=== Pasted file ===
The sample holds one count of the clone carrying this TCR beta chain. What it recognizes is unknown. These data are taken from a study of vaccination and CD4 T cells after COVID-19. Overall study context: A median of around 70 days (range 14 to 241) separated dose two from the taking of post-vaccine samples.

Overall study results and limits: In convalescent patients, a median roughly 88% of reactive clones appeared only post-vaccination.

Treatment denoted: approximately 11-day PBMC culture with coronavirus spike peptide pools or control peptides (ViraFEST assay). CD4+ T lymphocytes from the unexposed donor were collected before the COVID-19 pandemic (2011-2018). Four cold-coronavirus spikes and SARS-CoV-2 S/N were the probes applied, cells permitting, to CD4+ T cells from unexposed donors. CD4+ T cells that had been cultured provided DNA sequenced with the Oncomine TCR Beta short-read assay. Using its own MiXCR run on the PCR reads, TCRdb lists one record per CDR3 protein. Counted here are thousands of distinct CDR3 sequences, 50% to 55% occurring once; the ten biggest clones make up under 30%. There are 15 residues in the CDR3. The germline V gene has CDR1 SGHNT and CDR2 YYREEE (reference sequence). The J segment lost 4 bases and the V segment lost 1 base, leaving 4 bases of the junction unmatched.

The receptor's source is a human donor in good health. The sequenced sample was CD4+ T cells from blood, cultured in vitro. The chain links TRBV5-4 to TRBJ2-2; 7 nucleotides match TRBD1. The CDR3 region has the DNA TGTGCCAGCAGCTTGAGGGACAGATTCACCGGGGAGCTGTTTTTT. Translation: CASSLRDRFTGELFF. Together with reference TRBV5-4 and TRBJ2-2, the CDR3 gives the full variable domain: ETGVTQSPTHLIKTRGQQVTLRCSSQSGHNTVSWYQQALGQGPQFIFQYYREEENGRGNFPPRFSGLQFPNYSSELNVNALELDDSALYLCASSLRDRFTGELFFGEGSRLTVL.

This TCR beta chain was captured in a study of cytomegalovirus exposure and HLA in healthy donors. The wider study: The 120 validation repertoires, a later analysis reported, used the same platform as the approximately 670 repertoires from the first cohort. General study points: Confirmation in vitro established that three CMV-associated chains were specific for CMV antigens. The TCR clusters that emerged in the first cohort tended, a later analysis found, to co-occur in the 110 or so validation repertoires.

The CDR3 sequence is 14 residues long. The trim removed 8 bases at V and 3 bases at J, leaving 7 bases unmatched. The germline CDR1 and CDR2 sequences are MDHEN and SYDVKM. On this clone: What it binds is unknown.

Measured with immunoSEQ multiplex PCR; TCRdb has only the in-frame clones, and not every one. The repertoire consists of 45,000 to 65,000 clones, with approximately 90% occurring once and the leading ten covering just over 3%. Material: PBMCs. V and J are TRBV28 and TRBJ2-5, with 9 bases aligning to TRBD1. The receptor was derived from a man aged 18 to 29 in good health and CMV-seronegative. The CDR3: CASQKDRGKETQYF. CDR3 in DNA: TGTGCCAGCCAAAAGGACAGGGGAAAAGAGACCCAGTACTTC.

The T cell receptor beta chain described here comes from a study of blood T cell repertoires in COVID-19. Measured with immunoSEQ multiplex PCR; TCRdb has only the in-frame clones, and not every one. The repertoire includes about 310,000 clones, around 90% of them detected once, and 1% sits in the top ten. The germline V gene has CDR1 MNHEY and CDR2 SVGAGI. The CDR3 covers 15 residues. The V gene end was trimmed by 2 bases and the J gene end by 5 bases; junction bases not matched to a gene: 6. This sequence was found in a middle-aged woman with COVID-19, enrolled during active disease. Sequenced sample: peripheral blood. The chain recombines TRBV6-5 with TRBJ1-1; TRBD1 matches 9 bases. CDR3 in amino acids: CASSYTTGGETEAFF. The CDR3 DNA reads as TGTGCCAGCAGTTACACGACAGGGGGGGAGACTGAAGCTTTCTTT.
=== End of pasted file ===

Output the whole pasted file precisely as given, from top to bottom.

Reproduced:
The sample holds one count of the clone carrying this TCR beta chain. What it recognizes is unknown. These data are taken from a study of vaccination and CD4 T cells after COVID-19. Overall study context: A median of around 70 days (range 14 to 241) separated dose two from the taking of post-vaccine samples.

Overall study results and limits: In convalescent patients, a median roughly 88% of reactive clones appeared only post-vaccination.

Treatment denoted: approximately 11-day PBMC culture with coronavirus spike peptide pools or control peptides (ViraFEST assay). CD4+ T lymphocytes from the unexposed donor were collected before the COVID-19 pandemic (2011-2018). Four cold-coronavirus spikes and SARS-CoV-2 S/N were the probes applied, cells permitting, to CD4+ T cells from unexposed donors. CD4+ T cells that had been cultured provided DNA sequenced with the Oncomine TCR Beta short-read assay. Using its own MiXCR run on the PCR reads, TCRdb lists one record per CDR3 protein. Counted here are thousands of distinct CDR3 sequences, 50% to 55% occurring once; the ten biggest clones make up under 30%. There are 15 residues in the CDR3. The germline V gene has CDR1 SGHNT and CDR2 YYREEE (reference sequence). The J segment lost 4 bases and the V segment lost 1 base, leaving 4 bases of the junction unmatched.

The receptor's source is a human donor in good health. The sequenced sample was CD4+ T cells from blood, cultured in vitro. The chain links TRBV5-4 to TRBJ2-2; 7 nucleotides match TRBD1. The CDR3 region has the DNA TGTGCCAGCAGCTTGAGGGACAGATTCACCGGGGAGCTGTTTTTT. Translation: CASSLRDRFTGELFF. Together with reference TRBV5-4 and TRBJ2-2, the CDR3 gives the full variable domain: ETGVTQSPTHLIKTRGQQVTLRCSSQSGHNTVSWYQQALGQGPQFIFQYYREEENGRGNFPPRFSGLQFPNYSSELNVNALELDDSALYLCASSLRDRFTGELFFGEGSRLTVL.

This TCR beta chain was captured in a study of cytomegalovirus exposure and HLA in healthy donors. The wider study: The 120 validation repertoires, a later analysis reported, used the same platform as the approximately 670 repertoires from the first cohort. General study points: Confirmation in vitro established that three CMV-associated chains were specific for CMV antigens. The TCR clusters that emerged in the first cohort tended, a later analysis found, to co-occur in the 110 or so validation repertoires.

The CDR3 sequence is 14 residues long. The trim removed 8 bases at V and 3 bases at J, leaving 7 bases unmatched. The germline CDR1 and CDR2 sequences are MDHEN and SYDVKM. On this clone: What it binds is unknown.

Measured with immunoSEQ multiplex PCR; TCRdb has only the in-frame clones, and not every one. The repertoire consists of 45,000 to 65,000 clones, with approximately 90% occurring once and the leading ten covering just over 3%. Material: PBMCs. V and J are TRBV28 and TRBJ2-5, with 9 bases aligning to TRBD1. The receptor was derived from a man aged 18 to 29 in good health and CMV-seronegative. The CDR3: CASQKDRGKETQYF. CDR3 in DNA: TGTGCCAGCCAAAAGGACAGGGGAAAAGAGACCCAGTACTTC.

The T cell receptor beta chain described here comes from a study of blood T cell repertoires in COVID-19. Measured with immunoSEQ multiplex PCR; TCRdb has only the in-frame clones, and not every one. The repertoire includes about 310,000 clones, around 90% of them detected once, and 1% sits in the top ten. The germline V gene has CDR1 MNHEY and CDR2 SVGAGI. The CDR3 covers 15 residues. The V gene end was trimmed by 2 bases and the J gene end by 5 bases; junction bases not matched to a gene: 6. This sequence was found in a middle-aged woman with COVID-19, enrolled during active disease. Sequenced sample: peripheral blood. The chain recombines TRBV6-5 with TRBJ1-1; TRBD1 matches 9 bases. CDR3 in amino acids: CASSYTTGGETEAFF. The CDR3 DNA reads as TGTGCCAGCAGTTACACGACAGGGGGGGAGACTGAAGCTTTCTTT.